Suspended by ropes high in the Adirondack pines, young campers at Double H Ranch can leave behind all sorts of things — worries, hospital visits, but especially the idea of being limited by medical conditions.
A teen harnessed to an angled cable leaps from a platform and zips down to the forest floor as Green Day’s “Time of Your Life” blares from a boombox.
Nearby, counselors gingerly raise a little boy named Jamil into a rope swing. Tight-lipped and wary, he breaks into a gigawatt smile when he starts swinging eight feet over the clearing to the raucous chanting of his cabin mates.
“Jah-Meel! Jah-Meel! Jah-Meel!”
The summer scene of young daredevils at the Double H is testament to Paul Newman’s philanthropy. His idea in the ’80s to start a camp in Connecticut for critically ill children has grown unexpectedly into an international phenomenon with a ninth Hole in the Wall Gang camp opening soon. The camps will host thousands of children, for free, well after the 81-year-old actor speaks his last line before a camera.
“If I leave a legacy,” Newman said, “it will be the camps.”
The rustic cabins of the Double H are tucked in the woods of the southern Adirondacks by a mountain lake. Programs run year-round, but the place really buzzes in the summer. As campers climb ropes among tall trees, others paint faces, ride horses, swim and play soccer. It’s typical summer camp stuff, which is the whole point.
Though campers’ diagnoses include cancer and muscular dystrophy, counselors cringe at terms like “sick kids’ camp.”
“We want to present the opportunity to be a child first, not a child with an illness,” said camp director Jacqueline Brown.
Encouragement is equally full-throated for the camper who swings on the ropes like Spider-Man and the one whose personal victory is trotting slowly on horseback. “There you go!” counselors yell at a girl nervously holding the reins.
“It’s hard to describe the love you feel in the air here. You’re here one day, it’s addicting,” said Christopher Woll, who first came here as a 7-year-old with sarcoma.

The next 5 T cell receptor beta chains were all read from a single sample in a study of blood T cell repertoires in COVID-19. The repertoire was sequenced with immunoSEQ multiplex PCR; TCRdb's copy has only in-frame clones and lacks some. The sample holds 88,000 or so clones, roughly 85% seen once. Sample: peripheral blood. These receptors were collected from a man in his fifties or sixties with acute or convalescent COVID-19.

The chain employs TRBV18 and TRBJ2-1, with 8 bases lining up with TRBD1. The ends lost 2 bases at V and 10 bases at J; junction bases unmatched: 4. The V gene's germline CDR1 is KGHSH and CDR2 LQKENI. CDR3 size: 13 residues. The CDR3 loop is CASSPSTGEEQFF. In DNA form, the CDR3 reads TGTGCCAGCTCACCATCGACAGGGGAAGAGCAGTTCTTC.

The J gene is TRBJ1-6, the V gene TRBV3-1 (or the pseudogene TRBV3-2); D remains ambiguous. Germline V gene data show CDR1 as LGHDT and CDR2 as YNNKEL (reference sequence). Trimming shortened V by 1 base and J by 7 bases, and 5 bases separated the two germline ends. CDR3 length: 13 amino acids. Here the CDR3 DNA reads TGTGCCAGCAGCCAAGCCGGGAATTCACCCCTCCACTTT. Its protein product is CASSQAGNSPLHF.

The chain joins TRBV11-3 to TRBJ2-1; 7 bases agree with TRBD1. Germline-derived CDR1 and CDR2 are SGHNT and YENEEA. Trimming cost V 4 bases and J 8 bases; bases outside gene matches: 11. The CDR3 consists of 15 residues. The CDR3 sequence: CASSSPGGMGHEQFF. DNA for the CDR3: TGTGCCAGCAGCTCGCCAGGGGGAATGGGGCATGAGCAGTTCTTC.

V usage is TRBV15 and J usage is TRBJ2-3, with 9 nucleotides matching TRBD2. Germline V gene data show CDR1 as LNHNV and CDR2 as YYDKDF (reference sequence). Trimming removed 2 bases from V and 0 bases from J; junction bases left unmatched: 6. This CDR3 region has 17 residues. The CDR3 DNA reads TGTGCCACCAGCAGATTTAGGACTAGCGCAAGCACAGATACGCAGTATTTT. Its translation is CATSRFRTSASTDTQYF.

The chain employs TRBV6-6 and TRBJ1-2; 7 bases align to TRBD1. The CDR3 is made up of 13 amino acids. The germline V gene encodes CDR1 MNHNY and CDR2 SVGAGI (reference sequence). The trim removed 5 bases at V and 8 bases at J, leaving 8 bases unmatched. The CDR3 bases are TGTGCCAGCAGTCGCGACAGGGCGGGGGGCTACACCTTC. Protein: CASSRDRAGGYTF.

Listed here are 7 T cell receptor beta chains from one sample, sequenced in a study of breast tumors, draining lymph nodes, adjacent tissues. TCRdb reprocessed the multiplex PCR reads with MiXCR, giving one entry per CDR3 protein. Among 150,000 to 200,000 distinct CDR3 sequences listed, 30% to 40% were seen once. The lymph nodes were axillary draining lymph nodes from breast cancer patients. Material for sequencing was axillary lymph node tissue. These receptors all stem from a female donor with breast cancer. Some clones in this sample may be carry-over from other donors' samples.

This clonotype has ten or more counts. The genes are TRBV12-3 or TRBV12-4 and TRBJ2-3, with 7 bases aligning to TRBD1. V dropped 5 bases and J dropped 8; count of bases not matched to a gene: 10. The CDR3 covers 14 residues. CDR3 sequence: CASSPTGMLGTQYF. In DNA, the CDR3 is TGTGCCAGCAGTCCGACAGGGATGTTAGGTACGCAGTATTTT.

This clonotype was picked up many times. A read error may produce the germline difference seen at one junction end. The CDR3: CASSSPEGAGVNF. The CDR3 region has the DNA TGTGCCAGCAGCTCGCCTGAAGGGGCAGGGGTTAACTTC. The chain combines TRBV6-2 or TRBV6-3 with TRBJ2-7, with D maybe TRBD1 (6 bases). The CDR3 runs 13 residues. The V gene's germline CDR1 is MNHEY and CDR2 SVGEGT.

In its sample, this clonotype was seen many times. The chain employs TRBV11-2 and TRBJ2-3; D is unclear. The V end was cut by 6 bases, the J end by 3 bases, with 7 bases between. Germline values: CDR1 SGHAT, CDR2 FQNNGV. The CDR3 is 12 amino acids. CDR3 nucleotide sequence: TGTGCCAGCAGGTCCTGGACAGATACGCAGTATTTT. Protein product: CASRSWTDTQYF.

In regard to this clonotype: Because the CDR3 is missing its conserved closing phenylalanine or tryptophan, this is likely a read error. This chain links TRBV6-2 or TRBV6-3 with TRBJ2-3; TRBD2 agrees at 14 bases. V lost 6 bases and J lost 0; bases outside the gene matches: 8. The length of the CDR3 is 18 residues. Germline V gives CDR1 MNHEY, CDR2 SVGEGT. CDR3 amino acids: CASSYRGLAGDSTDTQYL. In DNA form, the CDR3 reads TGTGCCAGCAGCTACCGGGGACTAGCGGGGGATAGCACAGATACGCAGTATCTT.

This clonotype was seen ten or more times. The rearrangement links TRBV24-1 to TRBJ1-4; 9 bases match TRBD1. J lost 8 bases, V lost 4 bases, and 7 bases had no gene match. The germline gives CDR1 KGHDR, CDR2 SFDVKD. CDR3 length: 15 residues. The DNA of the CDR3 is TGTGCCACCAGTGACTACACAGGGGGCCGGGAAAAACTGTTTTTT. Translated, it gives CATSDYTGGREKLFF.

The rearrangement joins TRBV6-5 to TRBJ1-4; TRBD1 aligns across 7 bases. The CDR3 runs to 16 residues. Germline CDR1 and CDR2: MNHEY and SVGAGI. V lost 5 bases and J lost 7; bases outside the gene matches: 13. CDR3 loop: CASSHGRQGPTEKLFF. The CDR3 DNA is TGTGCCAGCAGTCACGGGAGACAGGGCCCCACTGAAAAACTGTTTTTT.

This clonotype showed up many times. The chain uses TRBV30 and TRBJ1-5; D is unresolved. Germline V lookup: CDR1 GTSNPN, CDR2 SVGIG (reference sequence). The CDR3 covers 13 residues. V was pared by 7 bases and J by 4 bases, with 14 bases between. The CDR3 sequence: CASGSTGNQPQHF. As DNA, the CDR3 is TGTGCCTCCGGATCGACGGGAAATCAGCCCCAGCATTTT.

He loved the woodsy oasis where people didn’t stare at his bald head. Now a 20-year-old with a scraggly beard, Woll is in remission and having even more fun as a camp counselor.
“Here, everyone is the same,” he said. “Everyone loves you the same.”
It all started with salad dressing
The story of the camps begins, improbably enough, in 1980 with Newman and his pal A.E. Hotchner stirring up oil and vinegar with a canoe paddle in the actor’s Connecticut barn.
They wanted to pass out bottles of homemade salad dressing during a round of Christmas caroling. As the pair explains in their book, “Shameless Exploitation in Pursuit of the Common Good,” Newman thought of selling the leftover dressing. That idea spawned the now ubiquitous Newman’s Own brand of dressings, pasta sauces, popcorn and salsa, which have raised some $200 million for charities.
Announcing plans for the original Hole in the Wall Gang camp in 1986, Newman said it was made possible by salad dressing, “and the people who buy the damn stuff.” Newman has remained fuzzy on his inspiration, saying he just woke up with the idea.
However, the origin of camp’s name is clear to any fan of “Butch Cassidy and the Sundance Kid.” The Hole in the Wall Gang was led by Newman’s affable outlaw character, Butch.
Double H (stands for health and happiness) opened in 1993 after the late amusement park developer Charles Wood called Newman proposing they convert an old dude ranch into a second Hole in the Wall Gang camp.
The Adirondack camp’s success cleared the way for affiliated camps in Florida, California, France and elsewhere, said Newman’s Own Foundation board member Bob Forrester. The ninth camp, in Israel, is to officially open next year and more are in the process of being accredited.
The relationship between Newman and the camps is like the father of young adult children: he gives them some financial support and visits when he can, but they must make their own way. Only about 15 percent of the money that Newman’s Own Foundation gives out goes to the camps. Newman wants the camps to have broad-based support, so camps must rely on other sources.
Double H, for instance, is trying to raise a $15 million endowment to help pay the costs of annually hosting about 1,200 people. Hundreds of staff and volunteers keep the place running in the busy summer season, with Brown constantly crisscrossing the camp to supervise.
Signs of the life-and-death struggles playing out here are subtle, like the line of young pine trees next to the soccer field representing campers who have died. Small signs mark whose tree it is: “Christine,” “Marco M.,” “Marraye,” the last remembered by Brown as a girl who loved swimming so much, even losing an arm to cancer did not deter her. Brown gives a small smile looking down at the tree.
“She was an amazing little girl.”
Newman stops by occasionally but his visits to the camps have become more difficult as the camps multiply and he gets older. At 81, Newman has the same wiry build he had circa “Cool Hand Luke,” but he walked with a shuffle during a dinner this summer for Double H supporters at Saratoga Springs. His face has grown craggier than the smiling guy on the salad dressing bottle.
“It’s getting harder and harder,” he told The Associated Press before the dinner. “I came up a couple of times last year, once this year.”
Despite the call on his time, Newman clearly loves the camps, as surprised as he is by their growth.
“I had no idea they would sprout like mushrooms,” he said.